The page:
The US was the dominant economic power in the world, and certainly among the dominant ones, pretty much by the mid-19th Century, for example, but except to the extent that it went onto the gold standard, it’s currency was not among the most closely tracked by other currencies for a very long time after. The Spanish (later Mexican) silver dollar, to take the opposite example, was one of the world’s dominant currencies (or tracking currencies) for hundreds of years up to the late 19th century, and yet it would be hard to argue that either Spain after the 16th Century or Mexico at any time was one of the world’s dominant economies. The history of currencies is a lot more complex than that, and anyway it seems to me that there is a big difference between the history of gold- or silver-based currencies and the history of fiat currencies.

But history aside, there is a much more important objection to the idea that the RMB is likely to become a dominant reserve currency. Reserve currency status involves substantial costs to the issuing country. In fact – and I will discuss this extensively in my upcoming book due February next year (Princeton University Press) – I do not think that the role of the dollar provides for the US any “exorbitant privilege”, contrary to what many suppose. Rather, I have argued, it creates an exorbitant burden for the US economy, one that forces the US to choose between higher debt and higher unemployment whenever a country takes steps to force up its savings rate or, which is pretty much the same thing, to force up its current account surplus

It is for this reason that I have never thought that the RMB would become an important reserve currency – precisely because Beijing has made it very clear that it will not accept any of the important costs that reserve currency status bring. Besides the fact that major reserve currency status would require complete liberalization of the capital account and a flexible financial system largely independent of government control, with clear and enforceable rules, it would put China’s economy at the mercy of countries that want to turbo-charge growth by running large trade surpluses. Beijing isn’t eager to accept any of these things.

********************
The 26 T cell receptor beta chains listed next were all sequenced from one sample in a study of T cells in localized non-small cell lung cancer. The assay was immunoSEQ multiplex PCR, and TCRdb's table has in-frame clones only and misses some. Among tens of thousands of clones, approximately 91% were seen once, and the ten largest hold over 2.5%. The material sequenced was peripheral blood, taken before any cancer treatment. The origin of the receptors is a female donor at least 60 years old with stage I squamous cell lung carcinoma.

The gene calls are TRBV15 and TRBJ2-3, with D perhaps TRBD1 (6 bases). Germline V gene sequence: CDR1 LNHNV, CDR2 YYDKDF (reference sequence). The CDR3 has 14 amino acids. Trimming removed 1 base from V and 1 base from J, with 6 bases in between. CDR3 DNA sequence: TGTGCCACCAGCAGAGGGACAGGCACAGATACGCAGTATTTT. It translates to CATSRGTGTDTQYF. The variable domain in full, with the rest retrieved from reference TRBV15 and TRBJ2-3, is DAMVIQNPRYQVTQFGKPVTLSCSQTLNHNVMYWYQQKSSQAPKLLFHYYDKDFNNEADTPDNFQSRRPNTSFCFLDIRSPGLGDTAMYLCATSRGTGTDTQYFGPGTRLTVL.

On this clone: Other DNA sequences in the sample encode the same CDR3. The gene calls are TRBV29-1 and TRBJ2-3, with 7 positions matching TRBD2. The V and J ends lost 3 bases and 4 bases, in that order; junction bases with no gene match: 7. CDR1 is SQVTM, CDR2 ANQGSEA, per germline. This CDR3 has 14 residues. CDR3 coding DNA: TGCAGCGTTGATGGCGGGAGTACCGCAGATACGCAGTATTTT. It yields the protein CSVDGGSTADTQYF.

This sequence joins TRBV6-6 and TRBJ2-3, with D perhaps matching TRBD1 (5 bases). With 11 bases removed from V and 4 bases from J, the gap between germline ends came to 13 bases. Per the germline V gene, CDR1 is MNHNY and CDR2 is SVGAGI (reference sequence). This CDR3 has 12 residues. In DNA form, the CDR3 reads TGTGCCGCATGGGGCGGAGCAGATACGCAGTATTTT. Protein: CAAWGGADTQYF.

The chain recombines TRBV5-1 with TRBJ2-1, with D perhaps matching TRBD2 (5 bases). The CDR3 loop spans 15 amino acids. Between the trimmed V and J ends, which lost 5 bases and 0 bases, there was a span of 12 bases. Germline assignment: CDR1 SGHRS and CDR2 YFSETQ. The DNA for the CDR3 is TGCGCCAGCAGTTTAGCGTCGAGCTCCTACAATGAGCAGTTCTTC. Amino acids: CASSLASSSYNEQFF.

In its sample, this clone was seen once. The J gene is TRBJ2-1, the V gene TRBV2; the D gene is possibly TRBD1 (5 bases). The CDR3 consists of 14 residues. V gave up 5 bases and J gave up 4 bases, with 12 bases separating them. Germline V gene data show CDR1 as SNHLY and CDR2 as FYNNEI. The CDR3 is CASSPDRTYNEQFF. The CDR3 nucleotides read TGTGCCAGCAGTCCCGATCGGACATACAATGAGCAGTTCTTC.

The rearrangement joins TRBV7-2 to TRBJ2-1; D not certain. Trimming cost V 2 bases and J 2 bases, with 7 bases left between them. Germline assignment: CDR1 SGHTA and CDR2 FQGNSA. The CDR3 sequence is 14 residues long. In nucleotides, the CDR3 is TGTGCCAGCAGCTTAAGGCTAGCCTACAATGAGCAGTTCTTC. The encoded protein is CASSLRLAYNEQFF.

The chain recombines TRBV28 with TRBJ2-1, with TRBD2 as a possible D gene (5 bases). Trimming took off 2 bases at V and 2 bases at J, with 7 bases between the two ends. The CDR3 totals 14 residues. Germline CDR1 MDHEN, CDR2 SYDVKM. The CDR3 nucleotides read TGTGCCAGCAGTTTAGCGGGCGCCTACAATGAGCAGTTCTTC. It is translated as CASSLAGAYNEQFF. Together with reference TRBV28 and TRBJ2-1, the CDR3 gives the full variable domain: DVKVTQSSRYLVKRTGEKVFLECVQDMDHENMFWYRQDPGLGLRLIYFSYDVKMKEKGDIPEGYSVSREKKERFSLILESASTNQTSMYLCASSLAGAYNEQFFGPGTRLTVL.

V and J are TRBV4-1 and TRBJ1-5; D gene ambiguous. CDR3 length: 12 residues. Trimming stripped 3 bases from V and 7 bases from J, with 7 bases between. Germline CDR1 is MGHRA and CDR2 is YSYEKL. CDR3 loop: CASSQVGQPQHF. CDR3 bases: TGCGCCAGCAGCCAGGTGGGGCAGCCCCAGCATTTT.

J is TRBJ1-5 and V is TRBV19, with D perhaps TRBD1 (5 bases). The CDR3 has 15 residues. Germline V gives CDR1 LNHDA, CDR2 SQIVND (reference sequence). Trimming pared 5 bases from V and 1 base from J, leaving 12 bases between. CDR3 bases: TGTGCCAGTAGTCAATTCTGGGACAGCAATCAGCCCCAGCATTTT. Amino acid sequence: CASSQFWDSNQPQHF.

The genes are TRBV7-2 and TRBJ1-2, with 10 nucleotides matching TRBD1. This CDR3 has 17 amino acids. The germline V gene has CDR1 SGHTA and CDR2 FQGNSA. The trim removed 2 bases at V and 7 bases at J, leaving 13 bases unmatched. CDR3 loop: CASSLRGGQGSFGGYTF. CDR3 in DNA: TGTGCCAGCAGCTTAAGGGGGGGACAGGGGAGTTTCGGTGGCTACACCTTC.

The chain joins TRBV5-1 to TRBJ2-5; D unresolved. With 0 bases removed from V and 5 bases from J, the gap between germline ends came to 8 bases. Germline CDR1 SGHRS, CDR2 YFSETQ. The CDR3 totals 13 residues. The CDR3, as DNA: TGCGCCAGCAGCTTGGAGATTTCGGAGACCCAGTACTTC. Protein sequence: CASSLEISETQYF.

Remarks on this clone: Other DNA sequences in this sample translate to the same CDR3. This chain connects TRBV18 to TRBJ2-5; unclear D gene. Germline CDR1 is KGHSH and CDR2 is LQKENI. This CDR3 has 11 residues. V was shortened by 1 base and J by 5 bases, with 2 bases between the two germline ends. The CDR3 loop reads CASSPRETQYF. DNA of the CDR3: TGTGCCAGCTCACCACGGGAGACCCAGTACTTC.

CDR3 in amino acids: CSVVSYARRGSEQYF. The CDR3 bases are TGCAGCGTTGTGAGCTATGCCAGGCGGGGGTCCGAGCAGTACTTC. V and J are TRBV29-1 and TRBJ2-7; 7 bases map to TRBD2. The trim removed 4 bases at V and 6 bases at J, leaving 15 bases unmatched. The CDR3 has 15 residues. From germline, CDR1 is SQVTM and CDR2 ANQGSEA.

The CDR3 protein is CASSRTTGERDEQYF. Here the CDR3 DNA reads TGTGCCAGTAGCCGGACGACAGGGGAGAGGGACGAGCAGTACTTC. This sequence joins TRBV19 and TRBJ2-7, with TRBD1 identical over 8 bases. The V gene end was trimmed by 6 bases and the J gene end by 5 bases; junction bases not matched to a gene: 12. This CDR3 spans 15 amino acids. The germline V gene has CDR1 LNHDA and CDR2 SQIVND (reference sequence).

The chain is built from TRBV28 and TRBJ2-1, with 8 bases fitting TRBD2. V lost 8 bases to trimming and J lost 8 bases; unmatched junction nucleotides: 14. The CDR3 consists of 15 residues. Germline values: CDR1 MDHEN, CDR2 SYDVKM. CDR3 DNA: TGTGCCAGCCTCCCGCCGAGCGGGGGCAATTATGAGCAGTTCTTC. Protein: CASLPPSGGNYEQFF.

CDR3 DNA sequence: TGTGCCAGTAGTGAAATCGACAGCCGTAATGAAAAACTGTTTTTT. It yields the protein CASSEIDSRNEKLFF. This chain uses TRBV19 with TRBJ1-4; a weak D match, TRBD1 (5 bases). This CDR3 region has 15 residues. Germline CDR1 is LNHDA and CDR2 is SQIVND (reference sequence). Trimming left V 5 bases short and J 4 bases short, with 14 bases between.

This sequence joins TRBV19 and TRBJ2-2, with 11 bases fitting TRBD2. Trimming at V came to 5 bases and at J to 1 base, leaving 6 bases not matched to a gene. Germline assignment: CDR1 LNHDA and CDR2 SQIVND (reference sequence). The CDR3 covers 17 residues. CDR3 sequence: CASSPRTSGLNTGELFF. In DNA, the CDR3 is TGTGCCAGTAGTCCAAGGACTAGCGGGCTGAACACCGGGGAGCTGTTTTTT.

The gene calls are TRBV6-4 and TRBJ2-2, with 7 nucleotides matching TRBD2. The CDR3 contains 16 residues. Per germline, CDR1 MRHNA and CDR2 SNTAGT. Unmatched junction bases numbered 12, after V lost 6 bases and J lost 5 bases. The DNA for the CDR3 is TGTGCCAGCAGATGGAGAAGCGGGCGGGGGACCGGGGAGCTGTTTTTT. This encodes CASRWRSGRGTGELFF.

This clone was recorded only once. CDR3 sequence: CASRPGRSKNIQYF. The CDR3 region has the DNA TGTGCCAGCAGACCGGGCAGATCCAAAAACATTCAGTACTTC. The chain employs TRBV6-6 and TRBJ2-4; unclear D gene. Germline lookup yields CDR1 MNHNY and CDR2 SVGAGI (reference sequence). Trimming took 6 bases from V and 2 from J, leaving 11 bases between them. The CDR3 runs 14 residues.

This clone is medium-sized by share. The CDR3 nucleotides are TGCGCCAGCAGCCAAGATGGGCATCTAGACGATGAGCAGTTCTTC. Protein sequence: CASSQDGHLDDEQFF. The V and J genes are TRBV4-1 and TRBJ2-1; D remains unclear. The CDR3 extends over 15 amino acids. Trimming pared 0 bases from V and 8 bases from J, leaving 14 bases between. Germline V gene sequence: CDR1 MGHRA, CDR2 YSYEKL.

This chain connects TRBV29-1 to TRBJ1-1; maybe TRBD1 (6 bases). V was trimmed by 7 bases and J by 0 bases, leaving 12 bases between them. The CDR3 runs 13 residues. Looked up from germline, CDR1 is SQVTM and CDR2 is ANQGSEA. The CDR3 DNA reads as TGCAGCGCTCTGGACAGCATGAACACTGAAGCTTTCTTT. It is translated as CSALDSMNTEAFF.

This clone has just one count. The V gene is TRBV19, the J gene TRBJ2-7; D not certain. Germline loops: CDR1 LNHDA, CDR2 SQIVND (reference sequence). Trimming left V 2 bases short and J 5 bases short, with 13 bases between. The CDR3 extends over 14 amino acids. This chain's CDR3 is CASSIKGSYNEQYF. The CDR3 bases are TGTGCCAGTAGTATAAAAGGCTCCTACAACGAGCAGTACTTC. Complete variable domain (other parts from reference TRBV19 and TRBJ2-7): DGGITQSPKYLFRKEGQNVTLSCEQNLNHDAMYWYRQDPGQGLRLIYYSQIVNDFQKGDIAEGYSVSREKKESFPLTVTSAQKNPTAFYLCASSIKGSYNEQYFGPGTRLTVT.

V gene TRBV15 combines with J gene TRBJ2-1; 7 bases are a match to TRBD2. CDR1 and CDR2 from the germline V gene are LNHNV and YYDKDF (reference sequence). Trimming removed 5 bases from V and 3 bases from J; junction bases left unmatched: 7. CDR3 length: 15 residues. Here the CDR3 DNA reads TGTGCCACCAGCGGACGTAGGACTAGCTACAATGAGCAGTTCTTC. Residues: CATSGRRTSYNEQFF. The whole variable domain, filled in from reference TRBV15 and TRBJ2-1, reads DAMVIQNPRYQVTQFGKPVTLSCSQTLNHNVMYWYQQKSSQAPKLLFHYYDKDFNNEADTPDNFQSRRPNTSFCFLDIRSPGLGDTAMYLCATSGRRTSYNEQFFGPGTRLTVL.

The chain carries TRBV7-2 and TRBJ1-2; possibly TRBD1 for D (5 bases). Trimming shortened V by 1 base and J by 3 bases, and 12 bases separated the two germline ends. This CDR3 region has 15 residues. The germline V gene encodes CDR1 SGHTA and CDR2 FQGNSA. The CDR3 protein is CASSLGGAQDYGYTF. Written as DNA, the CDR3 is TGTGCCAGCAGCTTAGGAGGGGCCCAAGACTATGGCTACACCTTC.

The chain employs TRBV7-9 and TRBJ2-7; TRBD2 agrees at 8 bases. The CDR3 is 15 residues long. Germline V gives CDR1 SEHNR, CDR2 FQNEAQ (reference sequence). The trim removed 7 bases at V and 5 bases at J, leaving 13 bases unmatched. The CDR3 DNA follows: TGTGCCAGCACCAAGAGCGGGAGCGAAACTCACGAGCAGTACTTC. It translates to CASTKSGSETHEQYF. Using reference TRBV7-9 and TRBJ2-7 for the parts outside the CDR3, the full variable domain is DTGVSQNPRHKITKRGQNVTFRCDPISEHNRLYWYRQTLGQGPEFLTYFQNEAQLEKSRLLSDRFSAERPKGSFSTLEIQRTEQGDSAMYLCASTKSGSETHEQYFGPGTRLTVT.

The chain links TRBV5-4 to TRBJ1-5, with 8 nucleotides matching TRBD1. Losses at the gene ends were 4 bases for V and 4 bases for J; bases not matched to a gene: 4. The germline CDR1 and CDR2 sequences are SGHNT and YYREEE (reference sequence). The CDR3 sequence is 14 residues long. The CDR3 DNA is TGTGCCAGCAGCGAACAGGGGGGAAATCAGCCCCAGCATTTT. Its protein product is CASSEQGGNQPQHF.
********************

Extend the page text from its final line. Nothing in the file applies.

But what about the advantages of reserve currency status – don’t they more than compensate the costs? The two most widely cited advantages in China of reserve currency status are first, that reserve currency status allows a country to borrow in its own currency and second, that it protects a country from accumulating too-large foreign currency reserves.

It turns out that the first “advantage”, however, has absolutely nothing to do with reserve currency status. Lots of countries, including China, borrow in their own currency. What matters is the quality of the balance sheet.

In fact in the case of China if the preconditions for reserve currency status were imposed there is a good chance that it would be harder, not easier, for China to borrow in its own currency. Why? Because at least part of the reason the Chinese government can borrow so easily in RMB has to do with restrictions on capital outflows and control of the domestic savings through the banking system. Relax both constraints, which are necessary if the RMB is ever going to become an important reserve currency, and domestic financing may very well be much more difficult.

The second “advantage” is mostly confused nonsense. For an example of this kind of claim, see this article in the current issue of Caixin, which was sent to me by Patrick Chovaneck of Tsinghua University – almost certainly to annoy me because he knows how absurd it is:

Some emerging economies, the theory goes, accumulate a large amount of foreign exchange as a result of trade surplus. They invest the forex in low-yielding U.S. Treasury bonds, while borrowing at high costs from developed countries in the form of foreign investments. One way to break this cycle would be to increase the global use of the yuan. At present, because it is not commonly accepted yet, China is bound to have huge forex storage and forced to invest heavily in the U.S. government debt.

This has “led to a currency mismatch and significant risk exposure to the forex reserve’s depreciation,” said Zhang Monan, research fellow at the State Information Center, a policy think tank under the nation’s top economic planner, the National Development and Reform Commission. By contrast, he said, Germany does not face similar pressure even though it is also a trade surplus country. This is because it does not need to keep a large forex reserve since the euro is a reserve currency.

This is absolutely wrong. Aside from the fact that no country can accumulate its own currency in its foreign currency reserves, the size of foreign currency reserves has nothing to do with whether or not others accept your currency as a reserve currency. Reserve accumulation is fully explained by the sum of the current account and the capital account.

Any country that runs a surplus on both accounts must accumulate foreign currency reserves, and the reason Germany has a large current account surplus and no foreign currency reserves is simply because it runs a large capital account deficit. Instead of recycling its current account surplus by having the central bank lend to foreign governments, as the PBoC does, it recycles its current account surplus by having German banks lend to other European countries.

Math is math

But let’s leave all of this aside. The paper by Arvind Subramanian and Martin Kessler argues that, regardless of what people like me believe ought to happen, in fact the RMB is actually displacing the dollar, whether or not we think it can or should. The proof?